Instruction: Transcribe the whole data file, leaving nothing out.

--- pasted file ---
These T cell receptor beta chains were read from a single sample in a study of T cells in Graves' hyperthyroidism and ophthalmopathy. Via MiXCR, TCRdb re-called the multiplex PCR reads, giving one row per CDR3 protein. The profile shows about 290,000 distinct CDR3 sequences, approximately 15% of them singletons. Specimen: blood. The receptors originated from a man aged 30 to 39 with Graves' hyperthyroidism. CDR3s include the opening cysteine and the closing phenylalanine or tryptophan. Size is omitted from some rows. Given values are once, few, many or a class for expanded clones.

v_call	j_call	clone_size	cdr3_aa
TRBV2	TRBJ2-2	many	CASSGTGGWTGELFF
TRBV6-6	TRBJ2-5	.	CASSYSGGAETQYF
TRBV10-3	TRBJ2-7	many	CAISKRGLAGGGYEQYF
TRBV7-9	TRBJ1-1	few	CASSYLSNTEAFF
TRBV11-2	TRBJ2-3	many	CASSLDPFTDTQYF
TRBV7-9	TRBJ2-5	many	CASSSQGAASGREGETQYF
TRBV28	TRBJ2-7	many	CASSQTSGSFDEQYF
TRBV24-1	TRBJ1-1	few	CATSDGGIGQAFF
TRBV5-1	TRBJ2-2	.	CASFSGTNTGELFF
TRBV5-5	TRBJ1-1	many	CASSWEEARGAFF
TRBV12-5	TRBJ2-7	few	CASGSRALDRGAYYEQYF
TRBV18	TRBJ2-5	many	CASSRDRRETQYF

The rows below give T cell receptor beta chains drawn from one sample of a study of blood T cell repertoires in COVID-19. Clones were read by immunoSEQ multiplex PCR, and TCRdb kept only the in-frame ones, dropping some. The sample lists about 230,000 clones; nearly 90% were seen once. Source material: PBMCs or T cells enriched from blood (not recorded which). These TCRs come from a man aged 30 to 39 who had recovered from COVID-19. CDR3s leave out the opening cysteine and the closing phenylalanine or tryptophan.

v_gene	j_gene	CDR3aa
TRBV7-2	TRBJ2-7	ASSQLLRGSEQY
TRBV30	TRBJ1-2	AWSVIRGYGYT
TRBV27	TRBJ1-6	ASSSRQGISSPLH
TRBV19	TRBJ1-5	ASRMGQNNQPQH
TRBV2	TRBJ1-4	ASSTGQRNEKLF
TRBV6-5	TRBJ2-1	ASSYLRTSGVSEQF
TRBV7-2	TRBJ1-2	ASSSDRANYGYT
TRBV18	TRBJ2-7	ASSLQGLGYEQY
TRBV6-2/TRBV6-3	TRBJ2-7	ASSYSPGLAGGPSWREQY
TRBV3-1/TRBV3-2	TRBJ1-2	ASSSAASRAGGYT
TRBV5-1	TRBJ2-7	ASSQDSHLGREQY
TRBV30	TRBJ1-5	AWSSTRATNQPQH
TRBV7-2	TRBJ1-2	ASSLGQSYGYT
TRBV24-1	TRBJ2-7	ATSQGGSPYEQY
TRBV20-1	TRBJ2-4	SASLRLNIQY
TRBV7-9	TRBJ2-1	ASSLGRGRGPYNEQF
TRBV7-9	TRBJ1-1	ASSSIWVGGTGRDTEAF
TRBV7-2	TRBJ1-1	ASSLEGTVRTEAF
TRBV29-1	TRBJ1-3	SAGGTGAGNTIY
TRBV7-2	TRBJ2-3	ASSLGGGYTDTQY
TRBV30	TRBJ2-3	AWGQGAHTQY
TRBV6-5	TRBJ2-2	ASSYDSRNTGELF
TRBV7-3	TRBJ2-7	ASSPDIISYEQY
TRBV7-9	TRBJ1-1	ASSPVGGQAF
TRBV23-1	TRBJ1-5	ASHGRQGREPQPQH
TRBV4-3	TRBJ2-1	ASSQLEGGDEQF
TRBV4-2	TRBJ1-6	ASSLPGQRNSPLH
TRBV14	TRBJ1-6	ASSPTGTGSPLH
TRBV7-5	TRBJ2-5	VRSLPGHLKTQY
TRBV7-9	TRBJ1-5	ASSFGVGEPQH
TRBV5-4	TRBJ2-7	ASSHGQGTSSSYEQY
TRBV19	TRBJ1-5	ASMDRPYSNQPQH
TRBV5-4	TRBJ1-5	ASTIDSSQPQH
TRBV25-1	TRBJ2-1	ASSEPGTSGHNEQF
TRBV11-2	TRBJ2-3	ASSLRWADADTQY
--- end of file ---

These T cell receptor beta chains were read from a single sample in a study of T cells in Graves' hyperthyroidism and ophthalmopathy. Via MiXCR, TCRdb re-called the multiplex PCR reads, giving one row per CDR3 protein. The profile shows about 290,000 distinct CDR3 sequences, approximately 15% of them singletons. Specimen: blood. The receptors originated from a man aged 30 to 39 with Graves' hyperthyroidism. CDR3s include the opening cysteine and the closing phenylalanine or tryptophan. Size is omitted from some rows. Given values are once, few, many or a class for expanded clones.

v_call	j_call	clone_size	cdr3_aa
TRBV2	TRBJ2-2	many	CASSGTGGWTGELFF
TRBV6-6	TRBJ2-5	.	CASSYSGGAETQYF
TRBV10-3	TRBJ2-7	many	CAISKRGLAGGGYEQYF
TRBV7-9	TRBJ1-1	few	CASSYLSNTEAFF
TRBV11-2	TRBJ2-3	many	CASSLDPFTDTQYF
TRBV7-9	TRBJ2-5	many	CASSSQGAASGREGETQYF
TRBV28	TRBJ2-7	many	CASSQTSGSFDEQYF
TRBV24-1	TRBJ1-1	few	CATSDGGIGQAFF
TRBV5-1	TRBJ2-2	.	CASFSGTNTGELFF
TRBV5-5	TRBJ1-1	many	CASSWEEARGAFF
TRBV12-5	TRBJ2-7	few	CASGSRALDRGAYYEQYF
TRBV18	TRBJ2-5	many	CASSRDRRETQYF

The rows below give T cell receptor beta chains drawn from one sample of a study of blood T cell repertoires in COVID-19. Clones were read by immunoSEQ multiplex PCR, and TCRdb kept only the in-frame ones, dropping some. The sample lists about 230,000 clones; nearly 90% were seen once. Source material: PBMCs or T cells enriched from blood (not recorded which). These TCRs come from a man aged 30 to 39 who had recovered from COVID-19. CDR3s leave out the opening cysteine and the closing phenylalanine or tryptophan.

v_gene	j_gene	CDR3aa
TRBV7-2	TRBJ2-7	ASSQLLRGSEQY
TRBV30	TRBJ1-2	AWSVIRGYGYT
TRBV27	TRBJ1-6	ASSSRQGISSPLH
TRBV19	TRBJ1-5	ASRMGQNNQPQH
TRBV2	TRBJ1-4	ASSTGQRNEKLF
TRBV6-5	TRBJ2-1	ASSYLRTSGVSEQF
TRBV7-2	TRBJ1-2	ASSSDRANYGYT
TRBV18	TRBJ2-7	ASSLQGLGYEQY
TRBV6-2/TRBV6-3	TRBJ2-7	ASSYSPGLAGGPSWREQY
TRBV3-1/TRBV3-2	TRBJ1-2	ASSSAASRAGGYT
TRBV5-1	TRBJ2-7	ASSQDSHLGREQY
TRBV30	TRBJ1-5	AWSSTRATNQPQH
TRBV7-2	TRBJ1-2	ASSLGQSYGYT
TRBV24-1	TRBJ2-7	ATSQGGSPYEQY
TRBV20-1	TRBJ2-4	SASLRLNIQY
TRBV7-9	TRBJ2-1	ASSLGRGRGPYNEQF
TRBV7-9	TRBJ1-1	ASSSIWVGGTGRDTEAF
TRBV7-2	TRBJ1-1	ASSLEGTVRTEAF
TRBV29-1	TRBJ1-3	SAGGTGAGNTIY
TRBV7-2	TRBJ2-3	ASSLGGGYTDTQY
TRBV30	TRBJ2-3	AWGQGAHTQY
TRBV6-5	TRBJ2-2	ASSYDSRNTGELF
TRBV7-3	TRBJ2-7	ASSPDIISYEQY
TRBV7-9	TRBJ1-1	ASSPVGGQAF
TRBV23-1	TRBJ1-5	ASHGRQGREPQPQH
TRBV4-3	TRBJ2-1	ASSQLEGGDEQF
TRBV4-2	TRBJ1-6	ASSLPGQRNSPLH
TRBV14	TRBJ1-6	ASSPTGTGSPLH
TRBV7-5	TRBJ2-5	VRSLPGHLKTQY
TRBV7-9	TRBJ1-5	ASSFGVGEPQH
TRBV5-4	TRBJ2-7	ASSHGQGTSSSYEQY
TRBV19	TRBJ1-5	ASMDRPYSNQPQH
TRBV5-4	TRBJ1-5	ASTIDSSQPQH
TRBV25-1	TRBJ2-1	ASSEPGTSGHNEQF
TRBV11-2	TRBJ2-3	ASSLRWADADTQY